“What you are reading right now is a blog. It’s written and posted by me, because I want to. I get no financial remuneration for writing it. I don’t have to meet anyone’s criteria in order to post it. Not only I don’t have an employer or publisher, but I’m not even constrained by having to please an audience. If people won’t like it, they won’t read it, but I won’t lose anything by it. Provided I don’t break any laws (libel, incitement to violence, etc.), I can post whatever I want. This means that I can write openly and honestly, however controversial my opinions may be. It also means that I could write total bullshit; there is no quality control. I could be biased. I could be insane. I could be trolling. … not all sources are equivalent, and all sources have their pros and cons. These needs to be taken into account when evaluating information, and all information should be evaluated. - God’s Bastard, Sourcing Sources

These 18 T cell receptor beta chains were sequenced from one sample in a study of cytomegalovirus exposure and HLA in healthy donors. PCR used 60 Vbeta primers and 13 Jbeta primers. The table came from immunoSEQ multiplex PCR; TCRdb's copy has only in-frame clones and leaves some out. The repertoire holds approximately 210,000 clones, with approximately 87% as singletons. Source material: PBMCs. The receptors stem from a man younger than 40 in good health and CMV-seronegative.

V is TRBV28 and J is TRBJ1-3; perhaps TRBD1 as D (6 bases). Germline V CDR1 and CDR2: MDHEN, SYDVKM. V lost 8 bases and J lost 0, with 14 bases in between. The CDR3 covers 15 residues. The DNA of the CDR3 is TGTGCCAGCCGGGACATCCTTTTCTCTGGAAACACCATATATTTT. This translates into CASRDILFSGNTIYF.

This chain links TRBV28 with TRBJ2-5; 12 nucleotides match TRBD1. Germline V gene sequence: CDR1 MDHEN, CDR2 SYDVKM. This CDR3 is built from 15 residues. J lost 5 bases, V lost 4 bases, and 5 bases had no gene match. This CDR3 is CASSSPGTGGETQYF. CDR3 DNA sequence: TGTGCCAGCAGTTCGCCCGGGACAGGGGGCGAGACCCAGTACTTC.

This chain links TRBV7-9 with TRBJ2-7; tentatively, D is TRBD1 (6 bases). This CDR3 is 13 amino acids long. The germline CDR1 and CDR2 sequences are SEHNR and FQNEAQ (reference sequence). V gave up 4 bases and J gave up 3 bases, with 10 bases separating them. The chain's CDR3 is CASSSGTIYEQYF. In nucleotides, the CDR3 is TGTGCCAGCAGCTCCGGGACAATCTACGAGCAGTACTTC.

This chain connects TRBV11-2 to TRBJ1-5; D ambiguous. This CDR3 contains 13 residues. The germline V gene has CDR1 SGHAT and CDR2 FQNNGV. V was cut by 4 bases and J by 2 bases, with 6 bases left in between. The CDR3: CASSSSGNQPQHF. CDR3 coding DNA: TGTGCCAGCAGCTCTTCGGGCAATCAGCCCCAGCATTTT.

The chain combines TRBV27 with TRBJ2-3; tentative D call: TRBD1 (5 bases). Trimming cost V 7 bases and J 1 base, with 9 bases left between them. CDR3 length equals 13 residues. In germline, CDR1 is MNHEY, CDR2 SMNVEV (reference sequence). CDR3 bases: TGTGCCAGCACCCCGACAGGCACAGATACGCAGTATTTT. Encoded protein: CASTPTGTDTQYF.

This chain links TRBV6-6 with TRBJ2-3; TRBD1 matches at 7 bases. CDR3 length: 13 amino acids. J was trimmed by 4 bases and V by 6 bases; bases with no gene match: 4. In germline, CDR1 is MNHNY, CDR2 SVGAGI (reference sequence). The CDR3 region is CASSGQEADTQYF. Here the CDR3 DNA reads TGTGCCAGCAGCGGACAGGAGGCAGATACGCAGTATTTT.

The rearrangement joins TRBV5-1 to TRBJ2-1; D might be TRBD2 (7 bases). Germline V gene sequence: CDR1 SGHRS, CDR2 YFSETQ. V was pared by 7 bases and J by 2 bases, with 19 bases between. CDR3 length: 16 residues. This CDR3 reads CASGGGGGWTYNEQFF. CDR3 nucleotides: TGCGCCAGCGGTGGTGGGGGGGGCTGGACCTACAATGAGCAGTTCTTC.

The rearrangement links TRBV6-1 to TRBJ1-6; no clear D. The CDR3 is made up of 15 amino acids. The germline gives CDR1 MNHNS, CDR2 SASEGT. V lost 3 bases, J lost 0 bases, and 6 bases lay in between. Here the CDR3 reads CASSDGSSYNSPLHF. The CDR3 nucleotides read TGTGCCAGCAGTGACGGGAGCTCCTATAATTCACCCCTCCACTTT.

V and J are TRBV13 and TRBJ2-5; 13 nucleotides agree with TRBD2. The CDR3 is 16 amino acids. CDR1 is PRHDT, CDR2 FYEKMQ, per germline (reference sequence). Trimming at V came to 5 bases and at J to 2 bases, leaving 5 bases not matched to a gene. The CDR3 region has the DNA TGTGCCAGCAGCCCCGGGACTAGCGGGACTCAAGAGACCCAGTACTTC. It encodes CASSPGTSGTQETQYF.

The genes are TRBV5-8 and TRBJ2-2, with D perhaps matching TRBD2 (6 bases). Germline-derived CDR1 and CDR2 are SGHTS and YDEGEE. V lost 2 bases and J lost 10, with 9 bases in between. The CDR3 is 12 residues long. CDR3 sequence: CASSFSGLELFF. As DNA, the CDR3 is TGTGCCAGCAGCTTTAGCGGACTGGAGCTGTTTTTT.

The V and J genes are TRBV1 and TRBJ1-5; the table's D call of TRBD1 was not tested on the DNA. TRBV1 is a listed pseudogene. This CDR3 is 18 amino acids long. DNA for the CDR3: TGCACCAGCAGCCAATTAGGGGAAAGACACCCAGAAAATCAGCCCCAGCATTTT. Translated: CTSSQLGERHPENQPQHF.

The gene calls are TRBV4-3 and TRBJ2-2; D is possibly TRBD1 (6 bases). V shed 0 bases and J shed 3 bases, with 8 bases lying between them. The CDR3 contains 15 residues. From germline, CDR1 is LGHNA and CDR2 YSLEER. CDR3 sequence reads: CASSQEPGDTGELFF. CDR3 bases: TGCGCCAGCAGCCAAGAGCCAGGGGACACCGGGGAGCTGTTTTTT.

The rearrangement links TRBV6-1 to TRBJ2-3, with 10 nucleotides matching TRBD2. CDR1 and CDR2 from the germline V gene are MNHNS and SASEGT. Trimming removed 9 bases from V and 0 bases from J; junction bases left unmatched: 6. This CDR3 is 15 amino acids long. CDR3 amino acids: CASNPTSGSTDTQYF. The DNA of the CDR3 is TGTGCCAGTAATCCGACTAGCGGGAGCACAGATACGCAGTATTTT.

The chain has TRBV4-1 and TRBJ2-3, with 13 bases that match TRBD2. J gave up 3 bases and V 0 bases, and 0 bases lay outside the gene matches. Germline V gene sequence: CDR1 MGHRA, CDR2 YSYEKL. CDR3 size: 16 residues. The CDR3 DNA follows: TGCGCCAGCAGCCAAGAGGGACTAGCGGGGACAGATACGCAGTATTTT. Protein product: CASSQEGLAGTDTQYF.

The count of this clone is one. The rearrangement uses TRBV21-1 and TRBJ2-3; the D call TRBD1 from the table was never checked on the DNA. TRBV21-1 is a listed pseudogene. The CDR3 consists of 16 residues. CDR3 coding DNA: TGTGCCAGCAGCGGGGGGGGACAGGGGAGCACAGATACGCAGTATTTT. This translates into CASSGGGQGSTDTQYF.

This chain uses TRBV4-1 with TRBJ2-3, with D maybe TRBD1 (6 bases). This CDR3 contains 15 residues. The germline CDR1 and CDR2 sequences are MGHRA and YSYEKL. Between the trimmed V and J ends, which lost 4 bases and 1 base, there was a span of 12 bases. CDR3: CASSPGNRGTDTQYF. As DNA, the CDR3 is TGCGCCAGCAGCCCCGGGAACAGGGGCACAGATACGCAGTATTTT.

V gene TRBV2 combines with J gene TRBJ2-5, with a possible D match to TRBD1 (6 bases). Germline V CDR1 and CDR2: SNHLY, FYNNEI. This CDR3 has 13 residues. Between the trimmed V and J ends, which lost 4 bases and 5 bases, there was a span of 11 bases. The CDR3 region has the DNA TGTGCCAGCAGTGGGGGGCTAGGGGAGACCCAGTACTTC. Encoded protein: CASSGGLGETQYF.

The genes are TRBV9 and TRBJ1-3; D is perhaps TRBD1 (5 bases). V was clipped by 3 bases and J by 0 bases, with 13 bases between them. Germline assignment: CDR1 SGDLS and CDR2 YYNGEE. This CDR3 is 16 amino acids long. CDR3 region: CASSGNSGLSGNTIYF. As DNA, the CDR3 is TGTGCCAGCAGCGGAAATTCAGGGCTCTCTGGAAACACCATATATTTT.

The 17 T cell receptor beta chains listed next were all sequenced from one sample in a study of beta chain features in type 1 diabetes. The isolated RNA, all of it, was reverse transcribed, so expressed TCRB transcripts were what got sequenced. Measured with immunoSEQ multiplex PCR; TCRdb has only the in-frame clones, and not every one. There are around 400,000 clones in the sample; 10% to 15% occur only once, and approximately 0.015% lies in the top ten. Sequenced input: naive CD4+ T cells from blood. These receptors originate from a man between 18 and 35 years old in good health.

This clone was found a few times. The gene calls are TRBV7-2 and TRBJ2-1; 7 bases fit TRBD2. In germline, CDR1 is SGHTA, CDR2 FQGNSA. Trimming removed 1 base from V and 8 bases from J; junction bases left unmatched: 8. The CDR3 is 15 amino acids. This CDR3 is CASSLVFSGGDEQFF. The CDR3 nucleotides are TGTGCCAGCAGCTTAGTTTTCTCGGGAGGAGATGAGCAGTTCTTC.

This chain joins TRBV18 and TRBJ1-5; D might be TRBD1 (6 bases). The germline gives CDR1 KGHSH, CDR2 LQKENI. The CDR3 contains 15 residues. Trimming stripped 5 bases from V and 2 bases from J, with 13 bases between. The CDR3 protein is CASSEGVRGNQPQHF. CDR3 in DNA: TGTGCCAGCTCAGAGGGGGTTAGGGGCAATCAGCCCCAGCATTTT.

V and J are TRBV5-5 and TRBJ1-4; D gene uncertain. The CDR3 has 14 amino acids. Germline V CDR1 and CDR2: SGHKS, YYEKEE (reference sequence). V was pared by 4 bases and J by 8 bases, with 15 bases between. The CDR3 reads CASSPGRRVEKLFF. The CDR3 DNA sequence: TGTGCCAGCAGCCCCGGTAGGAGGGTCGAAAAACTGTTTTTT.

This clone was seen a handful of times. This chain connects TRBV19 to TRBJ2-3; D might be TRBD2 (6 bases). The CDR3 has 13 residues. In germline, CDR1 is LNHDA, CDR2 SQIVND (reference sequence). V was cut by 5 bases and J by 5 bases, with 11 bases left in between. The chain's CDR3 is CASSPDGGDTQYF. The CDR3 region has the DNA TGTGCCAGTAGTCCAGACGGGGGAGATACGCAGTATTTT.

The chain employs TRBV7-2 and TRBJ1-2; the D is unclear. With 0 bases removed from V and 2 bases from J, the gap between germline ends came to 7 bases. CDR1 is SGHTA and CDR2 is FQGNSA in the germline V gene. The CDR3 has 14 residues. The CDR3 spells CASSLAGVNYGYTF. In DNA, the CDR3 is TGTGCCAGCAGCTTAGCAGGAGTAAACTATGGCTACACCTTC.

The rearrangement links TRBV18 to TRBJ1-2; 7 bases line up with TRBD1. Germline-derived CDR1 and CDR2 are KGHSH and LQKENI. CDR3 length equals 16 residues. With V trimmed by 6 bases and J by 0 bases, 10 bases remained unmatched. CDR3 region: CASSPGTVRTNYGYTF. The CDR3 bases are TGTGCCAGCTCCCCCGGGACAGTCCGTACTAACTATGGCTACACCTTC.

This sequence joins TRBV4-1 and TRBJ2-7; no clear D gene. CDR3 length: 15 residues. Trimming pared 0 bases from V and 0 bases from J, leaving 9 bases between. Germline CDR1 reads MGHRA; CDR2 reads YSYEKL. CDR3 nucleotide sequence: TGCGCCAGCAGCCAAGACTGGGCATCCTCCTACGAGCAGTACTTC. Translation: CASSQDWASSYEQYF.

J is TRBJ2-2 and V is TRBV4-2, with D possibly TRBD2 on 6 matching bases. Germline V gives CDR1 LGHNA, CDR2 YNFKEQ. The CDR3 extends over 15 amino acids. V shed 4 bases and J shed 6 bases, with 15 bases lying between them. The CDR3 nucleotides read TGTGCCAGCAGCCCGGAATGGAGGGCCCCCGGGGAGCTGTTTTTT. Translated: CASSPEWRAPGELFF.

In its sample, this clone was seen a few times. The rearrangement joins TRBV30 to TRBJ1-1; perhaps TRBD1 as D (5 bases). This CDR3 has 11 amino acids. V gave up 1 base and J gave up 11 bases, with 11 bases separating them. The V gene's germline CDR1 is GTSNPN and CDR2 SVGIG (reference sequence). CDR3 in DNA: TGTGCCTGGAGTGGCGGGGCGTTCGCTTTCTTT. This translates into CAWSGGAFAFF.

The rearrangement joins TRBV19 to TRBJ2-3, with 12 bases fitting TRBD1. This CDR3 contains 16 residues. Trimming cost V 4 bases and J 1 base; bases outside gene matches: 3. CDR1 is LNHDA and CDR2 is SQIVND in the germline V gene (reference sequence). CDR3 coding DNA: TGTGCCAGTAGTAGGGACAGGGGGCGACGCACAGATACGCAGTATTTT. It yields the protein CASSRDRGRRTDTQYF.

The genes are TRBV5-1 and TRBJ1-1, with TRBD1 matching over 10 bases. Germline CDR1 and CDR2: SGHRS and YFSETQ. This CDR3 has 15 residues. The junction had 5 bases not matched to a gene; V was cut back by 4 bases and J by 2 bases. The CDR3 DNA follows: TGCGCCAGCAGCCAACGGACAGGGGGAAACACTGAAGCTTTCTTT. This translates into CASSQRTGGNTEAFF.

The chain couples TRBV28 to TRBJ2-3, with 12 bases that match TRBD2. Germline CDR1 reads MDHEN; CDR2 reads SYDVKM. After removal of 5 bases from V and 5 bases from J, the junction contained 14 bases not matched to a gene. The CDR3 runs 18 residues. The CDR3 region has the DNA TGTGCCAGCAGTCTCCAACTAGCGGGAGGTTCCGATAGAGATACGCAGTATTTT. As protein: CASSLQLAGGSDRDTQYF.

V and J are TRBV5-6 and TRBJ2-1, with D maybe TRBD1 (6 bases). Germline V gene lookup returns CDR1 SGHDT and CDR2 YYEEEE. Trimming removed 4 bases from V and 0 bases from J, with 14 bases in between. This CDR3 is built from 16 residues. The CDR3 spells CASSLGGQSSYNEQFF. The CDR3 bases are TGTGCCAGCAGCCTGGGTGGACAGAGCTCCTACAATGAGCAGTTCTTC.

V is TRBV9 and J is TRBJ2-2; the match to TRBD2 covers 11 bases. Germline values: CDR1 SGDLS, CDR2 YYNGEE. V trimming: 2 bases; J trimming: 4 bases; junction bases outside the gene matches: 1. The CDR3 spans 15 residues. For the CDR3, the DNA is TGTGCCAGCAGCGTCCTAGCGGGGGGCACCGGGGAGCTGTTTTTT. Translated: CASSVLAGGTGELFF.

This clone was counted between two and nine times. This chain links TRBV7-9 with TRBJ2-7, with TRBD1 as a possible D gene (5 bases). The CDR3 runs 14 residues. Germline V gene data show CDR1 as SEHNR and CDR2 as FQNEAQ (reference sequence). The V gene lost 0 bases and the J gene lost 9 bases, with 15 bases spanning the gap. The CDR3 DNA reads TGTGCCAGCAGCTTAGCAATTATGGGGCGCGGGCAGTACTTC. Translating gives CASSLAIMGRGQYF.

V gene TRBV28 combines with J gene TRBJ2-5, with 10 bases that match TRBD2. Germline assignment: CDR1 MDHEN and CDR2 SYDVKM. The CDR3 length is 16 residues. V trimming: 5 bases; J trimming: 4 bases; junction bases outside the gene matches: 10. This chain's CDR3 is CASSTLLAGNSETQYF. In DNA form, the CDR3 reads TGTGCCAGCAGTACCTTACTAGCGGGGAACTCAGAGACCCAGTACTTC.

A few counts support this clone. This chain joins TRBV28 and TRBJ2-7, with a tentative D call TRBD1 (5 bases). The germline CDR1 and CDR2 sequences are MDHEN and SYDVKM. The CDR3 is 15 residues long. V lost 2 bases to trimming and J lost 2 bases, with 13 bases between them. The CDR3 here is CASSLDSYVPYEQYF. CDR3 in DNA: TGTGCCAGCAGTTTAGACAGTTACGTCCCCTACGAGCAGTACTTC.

“You should prepare yourself to dedicate at least five or six years to your training and practice to understand the philosophy and physiokinetics of martial arts and karate so that you can understand the true spirit of everything and dedicate your mind, body and spirit to the discipline of the art.” - cejames



“All I say is by way of discourse, and nothing by way of advice. I should not speak so boldly if it were my due to be believed.” - Montaigne

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FOCUS - AWARENESS: A Perspective

Blog Article/Post Caveat (Read First Please: Click the Link)

I have been studying a bit of research provided in a book by the researcher on how our brains work and it came to me reading some of the recent quotes in a chapter on reality and time, etc., that the information might help us in training our focus toward an awareness that would better suit avoidance, deescalation and escape and evasion in self-defense.